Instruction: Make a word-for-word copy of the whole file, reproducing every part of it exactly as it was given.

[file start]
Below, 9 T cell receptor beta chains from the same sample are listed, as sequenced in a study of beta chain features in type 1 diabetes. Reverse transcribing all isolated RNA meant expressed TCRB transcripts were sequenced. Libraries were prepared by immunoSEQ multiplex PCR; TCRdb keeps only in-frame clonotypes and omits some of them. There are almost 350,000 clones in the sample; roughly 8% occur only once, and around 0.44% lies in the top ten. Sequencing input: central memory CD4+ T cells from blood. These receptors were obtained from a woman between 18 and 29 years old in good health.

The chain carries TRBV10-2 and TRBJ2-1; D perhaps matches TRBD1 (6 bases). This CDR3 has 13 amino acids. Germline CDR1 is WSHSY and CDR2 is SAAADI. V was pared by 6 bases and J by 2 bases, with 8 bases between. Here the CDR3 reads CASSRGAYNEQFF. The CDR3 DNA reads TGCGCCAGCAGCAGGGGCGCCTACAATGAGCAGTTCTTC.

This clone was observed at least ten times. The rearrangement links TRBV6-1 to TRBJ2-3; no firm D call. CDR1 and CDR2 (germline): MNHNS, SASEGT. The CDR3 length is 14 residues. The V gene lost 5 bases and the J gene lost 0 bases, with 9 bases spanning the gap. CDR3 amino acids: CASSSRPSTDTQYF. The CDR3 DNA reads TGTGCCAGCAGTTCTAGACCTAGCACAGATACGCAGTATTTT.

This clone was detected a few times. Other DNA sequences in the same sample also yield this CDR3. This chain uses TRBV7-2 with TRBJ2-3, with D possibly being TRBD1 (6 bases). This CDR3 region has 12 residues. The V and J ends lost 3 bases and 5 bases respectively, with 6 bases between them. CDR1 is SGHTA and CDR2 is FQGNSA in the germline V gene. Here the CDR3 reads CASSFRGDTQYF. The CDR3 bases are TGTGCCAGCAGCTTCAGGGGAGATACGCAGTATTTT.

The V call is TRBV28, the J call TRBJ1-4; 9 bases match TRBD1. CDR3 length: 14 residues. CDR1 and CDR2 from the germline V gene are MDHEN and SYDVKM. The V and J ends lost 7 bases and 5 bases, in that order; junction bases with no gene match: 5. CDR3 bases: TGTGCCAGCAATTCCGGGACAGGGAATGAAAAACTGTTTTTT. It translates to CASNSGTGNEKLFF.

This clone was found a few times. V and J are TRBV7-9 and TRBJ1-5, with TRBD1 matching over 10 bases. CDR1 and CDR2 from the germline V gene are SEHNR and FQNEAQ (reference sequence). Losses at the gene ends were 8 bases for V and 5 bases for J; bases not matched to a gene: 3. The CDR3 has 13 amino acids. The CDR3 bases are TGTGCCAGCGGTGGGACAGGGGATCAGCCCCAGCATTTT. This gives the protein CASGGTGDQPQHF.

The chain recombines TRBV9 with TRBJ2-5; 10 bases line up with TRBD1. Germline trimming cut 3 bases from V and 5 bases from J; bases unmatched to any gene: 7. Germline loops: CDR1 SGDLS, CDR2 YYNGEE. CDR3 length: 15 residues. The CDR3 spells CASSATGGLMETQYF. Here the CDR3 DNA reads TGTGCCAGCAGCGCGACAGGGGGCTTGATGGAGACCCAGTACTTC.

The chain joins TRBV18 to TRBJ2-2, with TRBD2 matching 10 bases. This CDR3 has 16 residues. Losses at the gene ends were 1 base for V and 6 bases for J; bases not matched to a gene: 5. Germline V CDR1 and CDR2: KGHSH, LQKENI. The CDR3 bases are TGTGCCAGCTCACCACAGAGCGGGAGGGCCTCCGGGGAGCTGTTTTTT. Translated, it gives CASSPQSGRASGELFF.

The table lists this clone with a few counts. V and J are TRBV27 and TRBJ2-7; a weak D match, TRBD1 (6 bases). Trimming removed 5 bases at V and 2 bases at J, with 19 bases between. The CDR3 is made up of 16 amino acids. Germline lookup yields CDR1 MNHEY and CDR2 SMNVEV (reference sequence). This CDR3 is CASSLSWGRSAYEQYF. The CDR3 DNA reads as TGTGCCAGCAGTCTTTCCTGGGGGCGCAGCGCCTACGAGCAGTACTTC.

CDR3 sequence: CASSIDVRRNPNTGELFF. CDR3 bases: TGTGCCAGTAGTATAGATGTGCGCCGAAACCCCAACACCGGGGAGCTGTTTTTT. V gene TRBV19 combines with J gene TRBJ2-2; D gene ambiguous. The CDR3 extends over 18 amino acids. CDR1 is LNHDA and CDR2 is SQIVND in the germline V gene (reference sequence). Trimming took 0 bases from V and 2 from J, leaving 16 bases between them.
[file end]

Below, 9 T cell receptor beta chains from the same sample are listed, as sequenced in a study of beta chain features in type 1 diabetes. Reverse transcribing all isolated RNA meant expressed TCRB transcripts were sequenced. Libraries were prepared by immunoSEQ multiplex PCR; TCRdb keeps only in-frame clonotypes and omits some of them. There are almost 350,000 clones in the sample; roughly 8% occur only once, and around 0.44% lies in the top ten. Sequencing input: central memory CD4+ T cells from blood. These receptors were obtained from a woman between 18 and 29 years old in good health.

The chain carries TRBV10-2 and TRBJ2-1; D perhaps matches TRBD1 (6 bases). This CDR3 has 13 amino acids. Germline CDR1 is WSHSY and CDR2 is SAAADI. V was pared by 6 bases and J by 2 bases, with 8 bases between. Here the CDR3 reads CASSRGAYNEQFF. The CDR3 DNA reads TGCGCCAGCAGCAGGGGCGCCTACAATGAGCAGTTCTTC.

This clone was observed at least ten times. The rearrangement links TRBV6-1 to TRBJ2-3; no firm D call. CDR1 and CDR2 (germline): MNHNS, SASEGT. The CDR3 length is 14 residues. The V gene lost 5 bases and the J gene lost 0 bases, with 9 bases spanning the gap. CDR3 amino acids: CASSSRPSTDTQYF. The CDR3 DNA reads TGTGCCAGCAGTTCTAGACCTAGCACAGATACGCAGTATTTT.

This clone was detected a few times. Other DNA sequences in the same sample also yield this CDR3. This chain uses TRBV7-2 with TRBJ2-3, with D possibly being TRBD1 (6 bases). This CDR3 region has 12 residues. The V and J ends lost 3 bases and 5 bases respectively, with 6 bases between them. CDR1 is SGHTA and CDR2 is FQGNSA in the germline V gene. Here the CDR3 reads CASSFRGDTQYF. The CDR3 bases are TGTGCCAGCAGCTTCAGGGGAGATACGCAGTATTTT.

The V call is TRBV28, the J call TRBJ1-4; 9 bases match TRBD1. CDR3 length: 14 residues. CDR1 and CDR2 from the germline V gene are MDHEN and SYDVKM. The V and J ends lost 7 bases and 5 bases, in that order; junction bases with no gene match: 5. CDR3 bases: TGTGCCAGCAATTCCGGGACAGGGAATGAAAAACTGTTTTTT. It translates to CASNSGTGNEKLFF.

This clone was found a few times. V and J are TRBV7-9 and TRBJ1-5, with TRBD1 matching over 10 bases. CDR1 and CDR2 from the germline V gene are SEHNR and FQNEAQ (reference sequence). Losses at the gene ends were 8 bases for V and 5 bases for J; bases not matched to a gene: 3. The CDR3 has 13 amino acids. The CDR3 bases are TGTGCCAGCGGTGGGACAGGGGATCAGCCCCAGCATTTT. This gives the protein CASGGTGDQPQHF.

The chain recombines TRBV9 with TRBJ2-5; 10 bases line up with TRBD1. Germline trimming cut 3 bases from V and 5 bases from J; bases unmatched to any gene: 7. Germline loops: CDR1 SGDLS, CDR2 YYNGEE. CDR3 length: 15 residues. The CDR3 spells CASSATGGLMETQYF. Here the CDR3 DNA reads TGTGCCAGCAGCGCGACAGGGGGCTTGATGGAGACCCAGTACTTC.

The chain joins TRBV18 to TRBJ2-2, with TRBD2 matching 10 bases. This CDR3 has 16 residues. Losses at the gene ends were 1 base for V and 6 bases for J; bases not matched to a gene: 5. Germline V CDR1 and CDR2: KGHSH, LQKENI. The CDR3 bases are TGTGCCAGCTCACCACAGAGCGGGAGGGCCTCCGGGGAGCTGTTTTTT. Translated, it gives CASSPQSGRASGELFF.

The table lists this clone with a few counts. V and J are TRBV27 and TRBJ2-7; a weak D match, TRBD1 (6 bases). Trimming removed 5 bases at V and 2 bases at J, with 19 bases between. The CDR3 is made up of 16 amino acids. Germline lookup yields CDR1 MNHEY and CDR2 SMNVEV (reference sequence). This CDR3 is CASSLSWGRSAYEQYF. The CDR3 DNA reads as TGTGCCAGCAGTCTTTCCTGGGGGCGCAGCGCCTACGAGCAGTACTTC.

CDR3 sequence: CASSIDVRRNPNTGELFF. CDR3 bases: TGTGCCAGTAGTATAGATGTGCGCCGAAACCCCAACACCGGGGAGCTGTTTTTT. V gene TRBV19 combines with J gene TRBJ2-2; D gene ambiguous. The CDR3 extends over 18 amino acids. CDR1 is LNHDA and CDR2 is SQIVND in the germline V gene (reference sequence). Trimming took 0 bases from V and 2 from J, leaving 16 bases between them.